HomeAbout MeBlogTestimonialsContact Me
Visions on Inequality
Inspired by the News
Inspirational People
Being Me
Breaking Down The Barriers (Places Providing Support)
Social Creatives
June, 2014
July, 2014
August, 2014
September, 2014
October, 2014
November, 2014
December, 2014
January, 2015
February, 2015
March, 2015
April, 2015
May, 2015
June, 2015
July, 2015
August, 2015
September, 2015
October, 2015
November, 2015
December, 2015
January, 2016
February, 2016
March, 2016
April, 2016
May, 2016
June, 2016
July, 2016
August, 2016
September, 2016
October, 2016
November, 2016
December, 2016
January, 2017
February, 2017
March, 2017
April, 2017
June, 2017
July, 2017
August, 2017
September, 2017
October, 2017
November, 2017
December, 2017
January, 2018
February, 2018
March, 2018
May, 2018
July, 2018
August, 2018
September, 2018
You Shouldn't Have To Hide Who You Are And What You Believe (Or - It's What's On The Inside That Counts)
On Friday I spent an enjoyable couple of hours with a man who was dressed in normal clothes but wearing a black beanie-type hat on his head, a lady who was wearing the kind of clothes I would wear (nothing revealing), and a lady in a pretty dress with a blue scarf wrapped around her head and shoulders.  (Remember the colour of the scarf.  The reason why will be obvious a bit later.)

All three people had one thing in common - they are all Muslim.  They are all very kind people as well.

I am not going to tell you their names (because I don't want one of them to get into trouble) nor am I going to quote them directly (for the same reason).

As we were talking the subject got round to various aspects of Islam and other people's opinions and ignorance of it.  One of the three was a bit upset because they had apparently been informed that they should not be their normal outgoing, bubbly, self, due to their attire.  Now - even though I am not a Muslim - even I know that Muslims are allowed to have a laugh and a joke regardless of what they happen to be wearing.  Well, with one possible exception.  Muslim ladies who dress head to foot in black complete with black niqab don't exactly give the impression they have a sense of humour anyway.

As I pointed out - I could have understood my friend being told off for being their bubbly self if they were dressed all in black complete with black niqab as Muslim ladies who dress like that attempt to merge with the scenery as much as possible (if it was an invisibility cloak I am sure they would be much happier).  Let's just say that the first time I saw my scarf (hijab) wearing friend I liked them immediately because they were wearing a bright pink hijab.  Extremely easy on my eyes. A tip - if you insist on wearing a hijab the more brightly coloured the better.  Remember I said that my friend was wearing a blue scarf (hijab) on Friday???  I immediately pointed out that I could have understood the comment if they had been dressed head to foot in black complete with niqab but not when my friend was dressed as she was.  All three friends agreed.  One of them even said your beliefs are not worn on the outside.  It is what is on the inside that counts.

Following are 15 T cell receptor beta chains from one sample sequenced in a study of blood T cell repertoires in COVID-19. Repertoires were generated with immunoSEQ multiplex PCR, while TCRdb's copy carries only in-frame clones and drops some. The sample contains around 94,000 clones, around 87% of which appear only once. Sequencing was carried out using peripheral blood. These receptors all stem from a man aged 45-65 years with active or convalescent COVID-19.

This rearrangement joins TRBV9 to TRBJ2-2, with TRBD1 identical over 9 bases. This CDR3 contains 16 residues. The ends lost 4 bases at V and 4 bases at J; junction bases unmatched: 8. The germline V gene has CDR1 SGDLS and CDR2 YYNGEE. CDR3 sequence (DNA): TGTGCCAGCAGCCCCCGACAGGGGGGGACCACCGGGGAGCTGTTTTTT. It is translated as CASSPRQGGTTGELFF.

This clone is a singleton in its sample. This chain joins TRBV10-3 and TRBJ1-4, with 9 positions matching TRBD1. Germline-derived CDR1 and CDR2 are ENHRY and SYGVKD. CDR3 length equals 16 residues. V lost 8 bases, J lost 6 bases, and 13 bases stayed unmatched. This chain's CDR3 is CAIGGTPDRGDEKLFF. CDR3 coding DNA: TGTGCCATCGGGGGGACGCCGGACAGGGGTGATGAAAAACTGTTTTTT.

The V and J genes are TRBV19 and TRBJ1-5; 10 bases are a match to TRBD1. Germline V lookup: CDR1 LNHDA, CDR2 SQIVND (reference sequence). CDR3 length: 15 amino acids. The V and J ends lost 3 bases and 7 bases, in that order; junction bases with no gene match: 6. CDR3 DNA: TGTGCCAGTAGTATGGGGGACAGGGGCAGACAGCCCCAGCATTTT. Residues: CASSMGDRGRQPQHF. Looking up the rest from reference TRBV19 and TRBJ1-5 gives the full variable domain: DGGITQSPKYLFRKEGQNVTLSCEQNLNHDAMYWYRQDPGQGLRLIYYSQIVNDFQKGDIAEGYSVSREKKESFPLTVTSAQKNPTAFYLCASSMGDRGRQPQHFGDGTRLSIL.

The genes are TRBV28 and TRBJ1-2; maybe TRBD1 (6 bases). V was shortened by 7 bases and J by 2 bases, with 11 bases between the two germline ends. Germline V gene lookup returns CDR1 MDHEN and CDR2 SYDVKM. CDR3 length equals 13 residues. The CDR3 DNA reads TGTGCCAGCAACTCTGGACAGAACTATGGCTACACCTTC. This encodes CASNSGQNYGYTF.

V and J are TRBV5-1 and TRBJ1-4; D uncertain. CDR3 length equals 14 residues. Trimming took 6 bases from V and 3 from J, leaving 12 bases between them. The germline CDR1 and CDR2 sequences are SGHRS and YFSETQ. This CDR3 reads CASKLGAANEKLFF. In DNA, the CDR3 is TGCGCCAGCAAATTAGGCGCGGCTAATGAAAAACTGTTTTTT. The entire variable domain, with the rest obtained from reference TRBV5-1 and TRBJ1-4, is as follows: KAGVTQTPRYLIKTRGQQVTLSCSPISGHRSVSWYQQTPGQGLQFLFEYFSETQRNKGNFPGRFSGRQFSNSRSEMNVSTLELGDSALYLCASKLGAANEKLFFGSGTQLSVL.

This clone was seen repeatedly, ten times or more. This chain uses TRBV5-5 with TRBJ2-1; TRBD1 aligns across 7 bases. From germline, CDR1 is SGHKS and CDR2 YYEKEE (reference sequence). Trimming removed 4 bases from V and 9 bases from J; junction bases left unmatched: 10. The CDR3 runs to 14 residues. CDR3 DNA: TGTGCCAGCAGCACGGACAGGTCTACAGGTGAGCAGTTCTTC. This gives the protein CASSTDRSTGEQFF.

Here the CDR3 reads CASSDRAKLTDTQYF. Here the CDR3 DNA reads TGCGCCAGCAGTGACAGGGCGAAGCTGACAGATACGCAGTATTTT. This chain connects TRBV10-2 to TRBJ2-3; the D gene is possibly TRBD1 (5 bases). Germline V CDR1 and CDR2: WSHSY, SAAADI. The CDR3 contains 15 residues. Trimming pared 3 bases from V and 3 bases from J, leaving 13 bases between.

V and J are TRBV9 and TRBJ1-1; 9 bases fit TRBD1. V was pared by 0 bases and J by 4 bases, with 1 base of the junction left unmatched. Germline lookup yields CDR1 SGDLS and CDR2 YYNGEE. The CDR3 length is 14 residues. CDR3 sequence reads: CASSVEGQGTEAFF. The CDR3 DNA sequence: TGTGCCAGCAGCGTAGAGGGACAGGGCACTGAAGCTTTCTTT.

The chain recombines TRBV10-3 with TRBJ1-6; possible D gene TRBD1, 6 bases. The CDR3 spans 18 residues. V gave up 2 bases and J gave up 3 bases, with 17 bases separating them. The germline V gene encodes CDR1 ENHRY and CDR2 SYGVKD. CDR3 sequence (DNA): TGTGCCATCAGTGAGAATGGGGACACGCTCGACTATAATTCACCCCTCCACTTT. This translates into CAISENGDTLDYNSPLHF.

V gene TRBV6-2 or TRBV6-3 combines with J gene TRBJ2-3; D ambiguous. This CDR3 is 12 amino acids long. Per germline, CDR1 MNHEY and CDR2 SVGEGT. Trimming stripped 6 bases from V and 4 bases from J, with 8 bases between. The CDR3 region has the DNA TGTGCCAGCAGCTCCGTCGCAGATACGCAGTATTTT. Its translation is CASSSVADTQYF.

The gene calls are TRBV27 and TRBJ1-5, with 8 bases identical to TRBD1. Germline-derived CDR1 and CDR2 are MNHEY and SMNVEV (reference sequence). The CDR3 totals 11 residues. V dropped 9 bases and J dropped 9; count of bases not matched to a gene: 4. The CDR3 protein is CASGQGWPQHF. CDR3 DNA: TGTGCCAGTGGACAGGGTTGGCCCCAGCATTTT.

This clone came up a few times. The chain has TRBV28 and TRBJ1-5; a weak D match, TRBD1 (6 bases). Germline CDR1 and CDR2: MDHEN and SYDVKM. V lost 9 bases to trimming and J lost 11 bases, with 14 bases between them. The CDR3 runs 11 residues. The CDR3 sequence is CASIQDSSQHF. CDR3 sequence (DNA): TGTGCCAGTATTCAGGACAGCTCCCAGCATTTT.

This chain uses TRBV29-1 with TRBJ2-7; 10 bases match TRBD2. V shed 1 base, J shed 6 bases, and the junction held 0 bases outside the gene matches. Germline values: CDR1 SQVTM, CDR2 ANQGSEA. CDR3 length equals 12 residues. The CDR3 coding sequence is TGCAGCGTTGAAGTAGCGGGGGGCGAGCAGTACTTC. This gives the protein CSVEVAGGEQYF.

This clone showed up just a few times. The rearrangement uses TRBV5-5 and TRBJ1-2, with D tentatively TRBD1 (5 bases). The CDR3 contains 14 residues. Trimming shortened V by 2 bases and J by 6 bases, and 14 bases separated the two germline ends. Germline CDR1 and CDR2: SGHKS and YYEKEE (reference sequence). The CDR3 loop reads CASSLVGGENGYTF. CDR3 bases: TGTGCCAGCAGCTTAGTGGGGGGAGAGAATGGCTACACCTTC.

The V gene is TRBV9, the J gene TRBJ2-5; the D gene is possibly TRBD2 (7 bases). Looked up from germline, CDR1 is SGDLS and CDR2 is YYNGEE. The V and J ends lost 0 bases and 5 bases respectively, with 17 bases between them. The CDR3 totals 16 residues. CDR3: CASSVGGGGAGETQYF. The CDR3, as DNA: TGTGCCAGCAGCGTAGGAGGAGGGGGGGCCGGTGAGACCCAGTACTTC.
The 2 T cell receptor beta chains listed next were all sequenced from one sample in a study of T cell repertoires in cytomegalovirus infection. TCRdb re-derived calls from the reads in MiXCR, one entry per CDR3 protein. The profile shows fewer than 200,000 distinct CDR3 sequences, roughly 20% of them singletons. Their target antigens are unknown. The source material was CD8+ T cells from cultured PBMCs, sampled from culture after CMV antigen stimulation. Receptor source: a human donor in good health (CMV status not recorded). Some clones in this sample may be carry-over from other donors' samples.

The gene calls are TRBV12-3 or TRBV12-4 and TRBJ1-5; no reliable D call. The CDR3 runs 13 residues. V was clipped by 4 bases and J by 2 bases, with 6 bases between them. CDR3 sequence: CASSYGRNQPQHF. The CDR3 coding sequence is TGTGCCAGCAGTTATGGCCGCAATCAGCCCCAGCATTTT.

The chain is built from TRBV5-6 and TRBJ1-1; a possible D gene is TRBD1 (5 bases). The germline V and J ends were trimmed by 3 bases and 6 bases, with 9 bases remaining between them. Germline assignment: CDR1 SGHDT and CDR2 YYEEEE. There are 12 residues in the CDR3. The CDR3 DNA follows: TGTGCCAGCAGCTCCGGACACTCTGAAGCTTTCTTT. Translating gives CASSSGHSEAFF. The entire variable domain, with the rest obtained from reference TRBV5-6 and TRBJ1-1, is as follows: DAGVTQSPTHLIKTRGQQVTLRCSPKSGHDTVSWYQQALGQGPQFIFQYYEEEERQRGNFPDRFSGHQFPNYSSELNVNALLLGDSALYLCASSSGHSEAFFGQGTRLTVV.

On Sunday morning I heard a sermon which was roughly along the same lines (at least that is how it came over to me.  This was almost repeated by two very close friends of mine but not in as many words - in fact - one of my friends repeated it in how she acted around me.  She is one of those people who I only have to be in their presence and I feel my batteries recharging (her hugs and smiles are like express recharges).

You may have seen the term "Performing Seal" either on this blog or on the Simple Solutions blog???

This is the term I use to describe when I feel like I am "on show" and I have to act a certain way (this usually means I feel like I have to be like everyone else - even when I know it is virtually impossible).

Yes - I have got a sight problem (or visual impairment).  I have been "socially trained" to hide it much as possible when I can.  And - if you want proof - I could name at least two very close friends of mine who told me they hadn't realised exactly how bad my sight is until they read my blog.

However, sometimes I just want to be able to be me.  Even if it actually involves me taking my glasses off when I am sitting down with my friends.  (Don't worry - I wouldn't dream of walking around in public without my glasses!!!  I know my limits!!!). I think I have stated before that my glasses actually place boundaries on me which don't exist if I haven't got them on.

Allow me to attempt to explain what I mean.

When I am wearing my glasses I feel like I have to act like everyone else because I am obviously different to most people I know (a large proportion of my friends either do not wear glasses at all or only wear them part time).  Whereas, if I don't wear my glasses I look like most of my friends.  The fact that I can only see clearly approximately 3 centimetres from the end of my nose - therefore rendering me both functionally useless and a danger to myself and others if I attempt to wander around in places I don't know - is beside the point.  I can read (if I hold whatever I am reading close to my face), I can successfully drink a cup of tea and much a sandwich, etc.  Just don't ask me to walk around very far.  I have tricks to help me do what I need to in the event of me either losing or breaking my glasses.  (Why do you think I wear glasses with metal frames which are either blue, silvery-grey or - as in the ones I am currently wearing - brown???  They are easy for me to pick out from most colours of background).

It is to stressful to hide who we are all the time.
<< Back Add New Comment
0 items total
Add New Comment
Please type the confirmation code you see on the image*
Reload image